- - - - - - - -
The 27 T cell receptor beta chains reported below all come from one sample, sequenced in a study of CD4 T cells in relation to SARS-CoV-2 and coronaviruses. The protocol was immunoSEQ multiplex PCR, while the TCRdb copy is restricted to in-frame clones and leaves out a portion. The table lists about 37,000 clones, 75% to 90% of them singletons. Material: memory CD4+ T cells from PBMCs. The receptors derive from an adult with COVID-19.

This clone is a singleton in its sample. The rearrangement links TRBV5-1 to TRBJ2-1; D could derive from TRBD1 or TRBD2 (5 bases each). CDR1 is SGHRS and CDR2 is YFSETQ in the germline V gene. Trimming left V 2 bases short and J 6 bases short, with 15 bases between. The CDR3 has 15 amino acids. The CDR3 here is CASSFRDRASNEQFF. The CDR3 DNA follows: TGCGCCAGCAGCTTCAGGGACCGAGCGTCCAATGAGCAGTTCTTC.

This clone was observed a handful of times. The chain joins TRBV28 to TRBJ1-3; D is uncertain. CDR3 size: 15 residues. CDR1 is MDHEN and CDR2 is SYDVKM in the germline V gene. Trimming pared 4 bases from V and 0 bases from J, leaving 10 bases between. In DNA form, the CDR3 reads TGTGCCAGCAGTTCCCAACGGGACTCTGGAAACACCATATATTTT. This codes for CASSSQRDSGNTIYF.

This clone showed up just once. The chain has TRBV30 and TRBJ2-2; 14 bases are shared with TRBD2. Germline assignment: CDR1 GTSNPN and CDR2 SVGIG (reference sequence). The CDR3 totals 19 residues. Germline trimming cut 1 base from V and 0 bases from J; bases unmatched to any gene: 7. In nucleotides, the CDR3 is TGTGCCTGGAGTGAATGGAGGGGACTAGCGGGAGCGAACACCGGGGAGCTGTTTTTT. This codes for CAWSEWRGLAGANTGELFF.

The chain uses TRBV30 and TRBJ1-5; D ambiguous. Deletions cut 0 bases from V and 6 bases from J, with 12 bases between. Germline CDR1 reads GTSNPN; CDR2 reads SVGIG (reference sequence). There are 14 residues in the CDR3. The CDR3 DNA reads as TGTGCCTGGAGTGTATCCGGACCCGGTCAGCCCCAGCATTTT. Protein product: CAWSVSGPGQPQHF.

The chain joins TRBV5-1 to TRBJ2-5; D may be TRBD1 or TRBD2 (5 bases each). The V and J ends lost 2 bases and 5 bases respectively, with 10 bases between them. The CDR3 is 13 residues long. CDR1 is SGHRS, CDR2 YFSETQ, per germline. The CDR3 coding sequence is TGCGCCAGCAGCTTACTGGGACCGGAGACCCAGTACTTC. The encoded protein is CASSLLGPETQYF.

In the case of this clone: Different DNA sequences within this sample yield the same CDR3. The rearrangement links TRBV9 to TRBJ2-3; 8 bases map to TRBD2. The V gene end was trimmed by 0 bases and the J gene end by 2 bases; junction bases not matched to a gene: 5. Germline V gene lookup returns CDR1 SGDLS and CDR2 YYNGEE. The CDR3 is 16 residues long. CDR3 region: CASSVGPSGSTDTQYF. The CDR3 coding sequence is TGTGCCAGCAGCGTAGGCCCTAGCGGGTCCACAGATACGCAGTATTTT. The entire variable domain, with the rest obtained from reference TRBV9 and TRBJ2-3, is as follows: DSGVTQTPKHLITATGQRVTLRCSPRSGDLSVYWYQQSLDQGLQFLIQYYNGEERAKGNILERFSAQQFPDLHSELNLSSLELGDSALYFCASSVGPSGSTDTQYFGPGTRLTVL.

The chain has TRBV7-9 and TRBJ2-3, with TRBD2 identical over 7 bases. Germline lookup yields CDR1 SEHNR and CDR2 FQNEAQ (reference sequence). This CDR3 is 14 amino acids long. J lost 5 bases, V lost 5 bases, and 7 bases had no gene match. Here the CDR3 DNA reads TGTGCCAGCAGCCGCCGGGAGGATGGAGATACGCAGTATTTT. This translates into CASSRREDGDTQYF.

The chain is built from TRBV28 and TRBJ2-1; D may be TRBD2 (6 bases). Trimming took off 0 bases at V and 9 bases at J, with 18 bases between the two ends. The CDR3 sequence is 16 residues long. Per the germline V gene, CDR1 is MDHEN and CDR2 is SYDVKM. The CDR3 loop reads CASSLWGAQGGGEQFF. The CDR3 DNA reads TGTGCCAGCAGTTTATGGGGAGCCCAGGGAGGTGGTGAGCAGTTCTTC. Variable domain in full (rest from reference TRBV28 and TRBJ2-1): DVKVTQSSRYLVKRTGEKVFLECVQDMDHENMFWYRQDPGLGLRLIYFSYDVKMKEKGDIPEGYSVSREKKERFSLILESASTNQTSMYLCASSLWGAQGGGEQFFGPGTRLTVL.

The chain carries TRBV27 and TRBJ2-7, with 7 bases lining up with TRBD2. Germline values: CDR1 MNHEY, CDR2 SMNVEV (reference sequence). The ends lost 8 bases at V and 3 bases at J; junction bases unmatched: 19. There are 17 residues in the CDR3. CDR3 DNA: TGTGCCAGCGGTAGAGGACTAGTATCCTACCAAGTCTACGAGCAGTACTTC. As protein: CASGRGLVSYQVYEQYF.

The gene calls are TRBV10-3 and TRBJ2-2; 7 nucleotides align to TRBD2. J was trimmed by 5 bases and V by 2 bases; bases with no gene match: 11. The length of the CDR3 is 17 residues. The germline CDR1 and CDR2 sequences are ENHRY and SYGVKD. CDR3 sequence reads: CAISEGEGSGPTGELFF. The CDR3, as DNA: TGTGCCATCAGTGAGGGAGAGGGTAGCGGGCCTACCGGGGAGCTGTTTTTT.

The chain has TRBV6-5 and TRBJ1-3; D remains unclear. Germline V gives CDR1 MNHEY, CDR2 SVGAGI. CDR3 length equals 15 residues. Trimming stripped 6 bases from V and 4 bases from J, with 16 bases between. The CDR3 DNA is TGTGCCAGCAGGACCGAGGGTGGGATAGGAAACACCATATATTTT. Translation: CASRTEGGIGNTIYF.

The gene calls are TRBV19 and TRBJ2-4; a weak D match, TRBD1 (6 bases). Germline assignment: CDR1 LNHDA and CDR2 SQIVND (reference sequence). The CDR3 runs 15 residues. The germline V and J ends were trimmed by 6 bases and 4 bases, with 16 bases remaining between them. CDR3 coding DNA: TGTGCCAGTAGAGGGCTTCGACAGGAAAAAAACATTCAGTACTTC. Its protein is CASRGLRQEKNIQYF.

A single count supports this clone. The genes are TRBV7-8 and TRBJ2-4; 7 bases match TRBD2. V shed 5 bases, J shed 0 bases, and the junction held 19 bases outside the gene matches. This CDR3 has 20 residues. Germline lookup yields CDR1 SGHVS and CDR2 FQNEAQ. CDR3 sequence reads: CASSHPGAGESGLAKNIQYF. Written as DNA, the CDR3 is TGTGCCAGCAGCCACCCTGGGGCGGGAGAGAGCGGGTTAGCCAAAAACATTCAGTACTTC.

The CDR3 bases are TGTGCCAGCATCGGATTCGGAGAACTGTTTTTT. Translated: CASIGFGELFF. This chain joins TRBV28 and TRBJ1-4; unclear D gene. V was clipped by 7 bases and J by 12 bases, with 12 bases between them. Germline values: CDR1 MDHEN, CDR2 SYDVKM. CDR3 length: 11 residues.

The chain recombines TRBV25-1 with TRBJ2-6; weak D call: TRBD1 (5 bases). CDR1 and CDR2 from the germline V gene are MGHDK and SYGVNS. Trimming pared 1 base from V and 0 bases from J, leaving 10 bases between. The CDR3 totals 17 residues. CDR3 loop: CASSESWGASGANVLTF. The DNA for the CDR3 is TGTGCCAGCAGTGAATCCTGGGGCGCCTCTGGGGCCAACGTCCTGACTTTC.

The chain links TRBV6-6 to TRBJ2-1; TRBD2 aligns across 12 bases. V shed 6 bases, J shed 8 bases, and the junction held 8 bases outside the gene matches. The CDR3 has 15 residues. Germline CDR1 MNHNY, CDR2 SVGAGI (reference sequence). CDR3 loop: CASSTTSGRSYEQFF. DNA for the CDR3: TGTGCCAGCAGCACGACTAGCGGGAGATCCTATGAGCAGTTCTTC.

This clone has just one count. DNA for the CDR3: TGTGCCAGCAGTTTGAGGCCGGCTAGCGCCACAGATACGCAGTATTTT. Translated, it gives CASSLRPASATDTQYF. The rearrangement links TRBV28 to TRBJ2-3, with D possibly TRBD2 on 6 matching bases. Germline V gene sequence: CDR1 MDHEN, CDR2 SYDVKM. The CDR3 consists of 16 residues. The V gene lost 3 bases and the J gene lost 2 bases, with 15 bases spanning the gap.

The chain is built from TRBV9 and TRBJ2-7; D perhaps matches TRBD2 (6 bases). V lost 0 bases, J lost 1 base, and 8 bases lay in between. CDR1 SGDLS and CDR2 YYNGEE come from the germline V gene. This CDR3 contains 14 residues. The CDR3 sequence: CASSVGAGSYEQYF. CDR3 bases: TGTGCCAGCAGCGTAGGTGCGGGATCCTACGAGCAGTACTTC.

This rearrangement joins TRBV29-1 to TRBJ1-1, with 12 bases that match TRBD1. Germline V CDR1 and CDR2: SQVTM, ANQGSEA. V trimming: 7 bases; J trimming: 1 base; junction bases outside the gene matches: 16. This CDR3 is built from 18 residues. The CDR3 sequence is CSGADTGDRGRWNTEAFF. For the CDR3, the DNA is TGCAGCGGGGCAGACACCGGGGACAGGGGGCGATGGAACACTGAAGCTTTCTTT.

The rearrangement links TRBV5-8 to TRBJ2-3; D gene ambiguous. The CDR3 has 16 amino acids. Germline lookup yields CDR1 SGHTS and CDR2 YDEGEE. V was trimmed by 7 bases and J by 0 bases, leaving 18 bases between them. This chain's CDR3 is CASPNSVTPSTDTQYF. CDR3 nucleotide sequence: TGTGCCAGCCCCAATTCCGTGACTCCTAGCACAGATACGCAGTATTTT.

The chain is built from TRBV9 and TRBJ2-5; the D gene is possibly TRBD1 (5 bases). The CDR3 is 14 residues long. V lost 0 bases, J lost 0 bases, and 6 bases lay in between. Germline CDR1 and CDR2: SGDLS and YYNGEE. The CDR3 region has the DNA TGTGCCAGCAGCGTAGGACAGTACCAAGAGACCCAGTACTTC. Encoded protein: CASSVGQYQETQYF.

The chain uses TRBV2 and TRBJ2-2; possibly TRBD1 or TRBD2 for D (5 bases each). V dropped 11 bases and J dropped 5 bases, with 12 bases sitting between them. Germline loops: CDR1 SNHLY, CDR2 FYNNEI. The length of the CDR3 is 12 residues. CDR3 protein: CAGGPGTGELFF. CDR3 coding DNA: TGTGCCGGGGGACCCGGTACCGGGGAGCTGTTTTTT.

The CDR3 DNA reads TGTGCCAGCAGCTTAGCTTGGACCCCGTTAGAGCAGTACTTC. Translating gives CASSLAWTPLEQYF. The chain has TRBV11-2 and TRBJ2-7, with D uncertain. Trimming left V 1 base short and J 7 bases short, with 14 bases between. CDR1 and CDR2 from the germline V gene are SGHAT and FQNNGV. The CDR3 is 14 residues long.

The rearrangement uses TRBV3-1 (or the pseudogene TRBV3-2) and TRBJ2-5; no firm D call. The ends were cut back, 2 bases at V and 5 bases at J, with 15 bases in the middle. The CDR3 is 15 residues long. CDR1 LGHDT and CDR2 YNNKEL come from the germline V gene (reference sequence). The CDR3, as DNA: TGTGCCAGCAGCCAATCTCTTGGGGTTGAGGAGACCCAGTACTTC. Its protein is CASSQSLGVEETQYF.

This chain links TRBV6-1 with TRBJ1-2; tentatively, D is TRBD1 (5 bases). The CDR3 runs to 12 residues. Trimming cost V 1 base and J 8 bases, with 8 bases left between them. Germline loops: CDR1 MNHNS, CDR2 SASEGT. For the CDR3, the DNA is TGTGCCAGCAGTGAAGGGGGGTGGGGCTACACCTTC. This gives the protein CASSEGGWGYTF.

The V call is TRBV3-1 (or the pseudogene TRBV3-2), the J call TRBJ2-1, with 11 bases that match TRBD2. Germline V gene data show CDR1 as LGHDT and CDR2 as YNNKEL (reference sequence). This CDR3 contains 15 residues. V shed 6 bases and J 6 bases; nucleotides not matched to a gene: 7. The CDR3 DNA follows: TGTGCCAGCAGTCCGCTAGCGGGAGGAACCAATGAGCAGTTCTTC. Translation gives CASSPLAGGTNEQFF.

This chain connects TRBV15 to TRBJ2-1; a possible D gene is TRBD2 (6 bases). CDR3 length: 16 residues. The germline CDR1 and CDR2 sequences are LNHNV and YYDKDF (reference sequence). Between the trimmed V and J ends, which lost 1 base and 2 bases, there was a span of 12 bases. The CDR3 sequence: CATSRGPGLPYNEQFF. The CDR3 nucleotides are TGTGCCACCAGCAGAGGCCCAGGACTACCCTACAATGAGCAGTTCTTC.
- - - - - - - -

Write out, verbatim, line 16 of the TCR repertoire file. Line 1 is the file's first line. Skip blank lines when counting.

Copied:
The chain recombines TRBV25-1 with TRBJ2-6; weak D call: TRBD1 (5 bases). CDR1 and CDR2 from the germline V gene are MGHDK and SYGVNS. Trimming pared 1 base from V and 0 bases from J, leaving 10 bases between. The CDR3 totals 17 residues. CDR3 loop: CASSESWGASGANVLTF. The DNA for the CDR3 is TGTGCCAGCAGTGAATCCTGGGGCGCCTCTGGGGCCAACGTCCTGACTTTC.